Tuesday, August 21, 2012

Augusta adds women & journalism lessons

News that Augusta National has finally admitted two female members has me wondering about the logistics.

Are Augusta-area contractors submitting bids to construct a two-stall women’s locker room?

And do you think there are any bookies stupid enough to let me tease a one-two perfecta on the outcome of the 2013 women’s club championship?

I think most Augusta members are happy to welcome female members and think it’s long overdue. That’s now one female member for every 150 males, so Sadie Hawkins Day at Augusta won’t be quite the bore it’s been.

Of course, there are certain to be fringe members -- and any club that has putting greens is bound to have “fringe” members -- who are furious. They believe in tradition and keeping things the way they were in the ‘50s.

The 1850s.

They don’t want female members, especially one who’s, and I’m struggling with just how to put this, you know -- a darkie!

Yeah, gimme that old time religion.

I expect in the next day or so one or two members will quietly quit in response to the admission of Darla Moore and Condoleezza Rice (Augusta admitted its first black member in 1990).

Where’s a white man who enjoys the mostly exclusive company of other white men to go? Besides my bar, I mean.

I guess the difference between bars like the one I frequent and Augusta National is that women have always been welcome. But most of them just decide on a near nightly basis to stay the hell away.

Another difference: Many Augusta National members own plants. Guys like me who go to bars like mine will once in a while water them.

It’s funny, too, because three hours before the Augusta news was announced I was enjoying a lively conversation with a famous Augusta National member. And take a moment, please, to notice how deftly I turned this historic story into an opportunity to name drop.

It was, of course, Arnold Palmer. I was at his office to interview him for Kingdom Magazine. Regular readers will recall Palmer was kind enough to write the endorsing foreword for my book.

Here’s just some of what he wrote: “‘Use All the Crayons!’ is an interesting and amusing trip through precisely 501 wide-ranging tips on life surrounding thirty-three short essays that are thoughtful and insightful.”

And from name dropping to a subtle sales pitch in just two slim paragraphs. Forget Augusta admitting female members. It’s an historic day for deftness!

I’ve become so comfortable interviewing Arnold Palmer that yesterday I nearly forgot the reason I was there was to interview Arnold Palmer. I was so enchanted by our introductory small talk I forgot to hit “record” on my iPhone voice recorder.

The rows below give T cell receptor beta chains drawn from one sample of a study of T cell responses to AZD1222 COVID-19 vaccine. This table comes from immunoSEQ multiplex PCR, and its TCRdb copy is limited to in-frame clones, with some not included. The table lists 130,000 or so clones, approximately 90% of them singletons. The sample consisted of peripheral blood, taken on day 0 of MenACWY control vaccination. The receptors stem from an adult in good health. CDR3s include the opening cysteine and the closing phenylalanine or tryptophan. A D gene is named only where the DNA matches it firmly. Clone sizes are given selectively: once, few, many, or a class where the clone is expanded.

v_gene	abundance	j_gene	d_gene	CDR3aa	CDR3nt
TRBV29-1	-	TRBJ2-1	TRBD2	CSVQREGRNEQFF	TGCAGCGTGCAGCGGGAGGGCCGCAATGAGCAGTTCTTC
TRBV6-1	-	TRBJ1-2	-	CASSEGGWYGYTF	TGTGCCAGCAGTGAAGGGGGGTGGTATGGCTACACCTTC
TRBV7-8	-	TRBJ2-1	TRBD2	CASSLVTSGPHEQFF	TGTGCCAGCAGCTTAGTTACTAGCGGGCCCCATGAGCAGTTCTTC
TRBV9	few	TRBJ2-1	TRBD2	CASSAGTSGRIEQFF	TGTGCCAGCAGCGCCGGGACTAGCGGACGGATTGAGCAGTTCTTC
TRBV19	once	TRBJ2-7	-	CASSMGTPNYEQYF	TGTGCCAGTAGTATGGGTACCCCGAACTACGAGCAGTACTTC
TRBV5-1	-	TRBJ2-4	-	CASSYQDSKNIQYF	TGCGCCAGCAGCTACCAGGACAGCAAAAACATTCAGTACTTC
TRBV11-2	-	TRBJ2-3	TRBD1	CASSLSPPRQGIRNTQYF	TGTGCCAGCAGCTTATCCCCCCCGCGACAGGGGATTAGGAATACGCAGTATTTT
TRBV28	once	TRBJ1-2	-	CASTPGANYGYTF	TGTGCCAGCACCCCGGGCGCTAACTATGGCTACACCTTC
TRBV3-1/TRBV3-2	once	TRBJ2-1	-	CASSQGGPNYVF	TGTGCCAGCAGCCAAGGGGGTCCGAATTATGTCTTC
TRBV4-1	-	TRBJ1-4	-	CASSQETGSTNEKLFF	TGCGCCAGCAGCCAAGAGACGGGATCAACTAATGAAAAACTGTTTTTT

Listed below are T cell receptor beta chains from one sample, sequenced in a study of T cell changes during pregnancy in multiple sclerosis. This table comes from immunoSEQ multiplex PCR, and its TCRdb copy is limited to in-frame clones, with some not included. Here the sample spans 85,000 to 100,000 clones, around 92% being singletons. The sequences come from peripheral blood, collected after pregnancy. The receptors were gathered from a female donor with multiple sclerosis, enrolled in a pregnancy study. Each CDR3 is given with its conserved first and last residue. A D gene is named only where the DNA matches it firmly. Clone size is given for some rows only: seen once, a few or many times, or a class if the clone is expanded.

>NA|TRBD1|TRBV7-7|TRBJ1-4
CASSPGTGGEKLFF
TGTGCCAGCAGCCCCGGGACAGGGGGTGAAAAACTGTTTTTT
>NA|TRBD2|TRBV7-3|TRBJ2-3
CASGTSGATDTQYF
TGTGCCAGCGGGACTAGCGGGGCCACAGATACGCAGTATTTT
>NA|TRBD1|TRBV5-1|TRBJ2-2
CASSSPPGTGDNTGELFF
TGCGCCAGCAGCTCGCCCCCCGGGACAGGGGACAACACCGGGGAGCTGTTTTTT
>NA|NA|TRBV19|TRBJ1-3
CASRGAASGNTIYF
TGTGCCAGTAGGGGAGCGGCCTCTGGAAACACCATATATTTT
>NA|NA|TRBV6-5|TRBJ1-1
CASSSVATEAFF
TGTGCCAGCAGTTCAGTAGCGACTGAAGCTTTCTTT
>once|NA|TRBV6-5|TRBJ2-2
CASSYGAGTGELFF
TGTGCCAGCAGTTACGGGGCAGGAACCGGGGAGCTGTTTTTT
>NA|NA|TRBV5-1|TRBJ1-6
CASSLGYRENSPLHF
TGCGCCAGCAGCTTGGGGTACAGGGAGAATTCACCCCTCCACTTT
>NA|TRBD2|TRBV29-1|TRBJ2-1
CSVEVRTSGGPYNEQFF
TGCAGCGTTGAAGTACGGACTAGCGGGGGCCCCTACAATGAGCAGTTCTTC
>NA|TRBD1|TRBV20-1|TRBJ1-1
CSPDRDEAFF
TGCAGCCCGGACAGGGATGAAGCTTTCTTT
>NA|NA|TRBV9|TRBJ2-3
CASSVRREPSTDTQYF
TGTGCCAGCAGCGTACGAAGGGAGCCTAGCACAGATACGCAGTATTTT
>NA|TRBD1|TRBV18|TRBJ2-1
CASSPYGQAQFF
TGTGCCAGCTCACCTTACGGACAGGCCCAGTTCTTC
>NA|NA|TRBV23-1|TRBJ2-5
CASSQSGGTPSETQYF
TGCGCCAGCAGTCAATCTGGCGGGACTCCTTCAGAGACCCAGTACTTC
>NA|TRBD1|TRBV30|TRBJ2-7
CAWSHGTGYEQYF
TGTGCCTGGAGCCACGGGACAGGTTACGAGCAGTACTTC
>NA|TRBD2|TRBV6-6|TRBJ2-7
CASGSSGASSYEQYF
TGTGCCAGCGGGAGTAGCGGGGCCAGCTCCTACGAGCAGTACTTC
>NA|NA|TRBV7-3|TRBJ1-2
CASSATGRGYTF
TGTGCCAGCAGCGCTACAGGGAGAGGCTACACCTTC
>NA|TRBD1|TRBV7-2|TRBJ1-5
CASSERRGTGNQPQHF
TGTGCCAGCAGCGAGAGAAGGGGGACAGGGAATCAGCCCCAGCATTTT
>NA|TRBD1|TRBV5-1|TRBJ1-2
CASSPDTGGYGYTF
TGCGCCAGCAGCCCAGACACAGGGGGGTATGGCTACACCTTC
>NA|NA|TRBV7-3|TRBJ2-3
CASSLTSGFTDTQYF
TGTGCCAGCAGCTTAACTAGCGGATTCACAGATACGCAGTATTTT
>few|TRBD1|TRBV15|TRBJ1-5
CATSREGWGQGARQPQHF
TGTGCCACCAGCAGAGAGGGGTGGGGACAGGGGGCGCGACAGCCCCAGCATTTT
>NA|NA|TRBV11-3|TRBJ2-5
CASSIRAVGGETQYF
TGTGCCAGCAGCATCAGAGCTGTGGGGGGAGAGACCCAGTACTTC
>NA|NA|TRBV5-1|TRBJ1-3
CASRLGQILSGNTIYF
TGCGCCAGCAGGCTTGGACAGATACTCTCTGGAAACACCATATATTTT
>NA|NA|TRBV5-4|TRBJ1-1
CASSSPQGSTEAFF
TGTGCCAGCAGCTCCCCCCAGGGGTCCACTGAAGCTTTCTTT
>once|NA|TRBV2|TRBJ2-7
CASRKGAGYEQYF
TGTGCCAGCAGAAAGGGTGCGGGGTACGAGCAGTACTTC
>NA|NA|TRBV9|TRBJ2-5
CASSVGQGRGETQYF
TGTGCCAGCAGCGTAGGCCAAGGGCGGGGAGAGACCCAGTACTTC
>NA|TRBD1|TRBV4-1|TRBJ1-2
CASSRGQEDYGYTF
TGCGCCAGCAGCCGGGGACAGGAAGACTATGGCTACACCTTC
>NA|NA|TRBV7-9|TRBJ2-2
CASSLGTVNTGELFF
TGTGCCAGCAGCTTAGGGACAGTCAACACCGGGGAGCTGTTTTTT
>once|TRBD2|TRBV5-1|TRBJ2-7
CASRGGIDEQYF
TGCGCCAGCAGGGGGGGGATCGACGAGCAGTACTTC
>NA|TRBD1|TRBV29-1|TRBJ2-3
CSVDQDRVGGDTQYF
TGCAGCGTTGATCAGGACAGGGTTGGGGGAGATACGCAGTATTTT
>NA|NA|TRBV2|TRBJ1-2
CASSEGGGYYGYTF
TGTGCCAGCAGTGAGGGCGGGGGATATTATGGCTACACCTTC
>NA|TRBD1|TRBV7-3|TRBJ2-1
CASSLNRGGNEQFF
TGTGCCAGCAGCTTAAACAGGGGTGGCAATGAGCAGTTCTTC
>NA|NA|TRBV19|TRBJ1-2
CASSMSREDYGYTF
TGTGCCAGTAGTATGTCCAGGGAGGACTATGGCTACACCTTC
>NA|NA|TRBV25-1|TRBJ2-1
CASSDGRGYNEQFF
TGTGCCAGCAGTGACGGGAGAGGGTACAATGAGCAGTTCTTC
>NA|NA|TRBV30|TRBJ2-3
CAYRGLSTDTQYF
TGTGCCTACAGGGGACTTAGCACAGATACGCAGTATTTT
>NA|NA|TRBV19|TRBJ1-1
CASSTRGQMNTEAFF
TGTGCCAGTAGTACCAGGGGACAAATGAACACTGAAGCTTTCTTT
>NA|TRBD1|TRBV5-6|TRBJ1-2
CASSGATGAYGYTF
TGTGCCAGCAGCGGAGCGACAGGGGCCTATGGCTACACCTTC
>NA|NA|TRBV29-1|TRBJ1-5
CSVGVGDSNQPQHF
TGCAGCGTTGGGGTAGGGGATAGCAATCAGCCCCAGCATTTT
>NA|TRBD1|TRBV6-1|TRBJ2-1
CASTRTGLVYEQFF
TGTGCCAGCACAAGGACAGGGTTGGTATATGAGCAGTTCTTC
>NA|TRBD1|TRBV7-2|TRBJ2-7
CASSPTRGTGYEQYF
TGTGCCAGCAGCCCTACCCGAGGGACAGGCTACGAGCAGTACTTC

Oh, how I wish I had a journalism class to teach tonight! This would be a great lesson.

I’d spent an hour interviewing a famous and busy man and had no audio record of what he said. Worse, I rely so much on the infallibility of my iPhone I didn’t take any notes.

I discovered my error as I was departing and told Palmer’s long-time assistant, a friend, who’d sat in for the interview, which had gone splendidly. Lots of laughs, lots of insights -- stuff that would be impossible to duplicate in a hasty and embarrassing re-interview.

What, he asked, was I going to do?

Don’t worry, I said. I think I got it.

In fact, I knew I did. I was confident I could rely on a device even more incredible than a common smart phone. With the list of questions to cue my recollections, I wrote the interview up entirely from memory.

I sent it to Palmer’s assistant to verify my accuracy. He was amazed. Said it read like a transcript.

The human mind once again saving the human ass.

I called back later to see if we should add a comment about Augusta admitting females, but was told it could hold for a future interview.

I suspect I know what he’ll say about it. He’ll say he welcomes the new members and looks forward to golfing with them.

It’ll be cool if he’ll say, “I’m glad Augusta National is finally starting to ‘Use All the Crayons!’”

That would be something else I’d never forget.

1 comment:

jhon said...

These books create an important foundation for writing about Southern ghosts. Being among the first stories I read a child, I figured this would be a good location to start with. We’ll start with the history books. fence contractors in arlington tx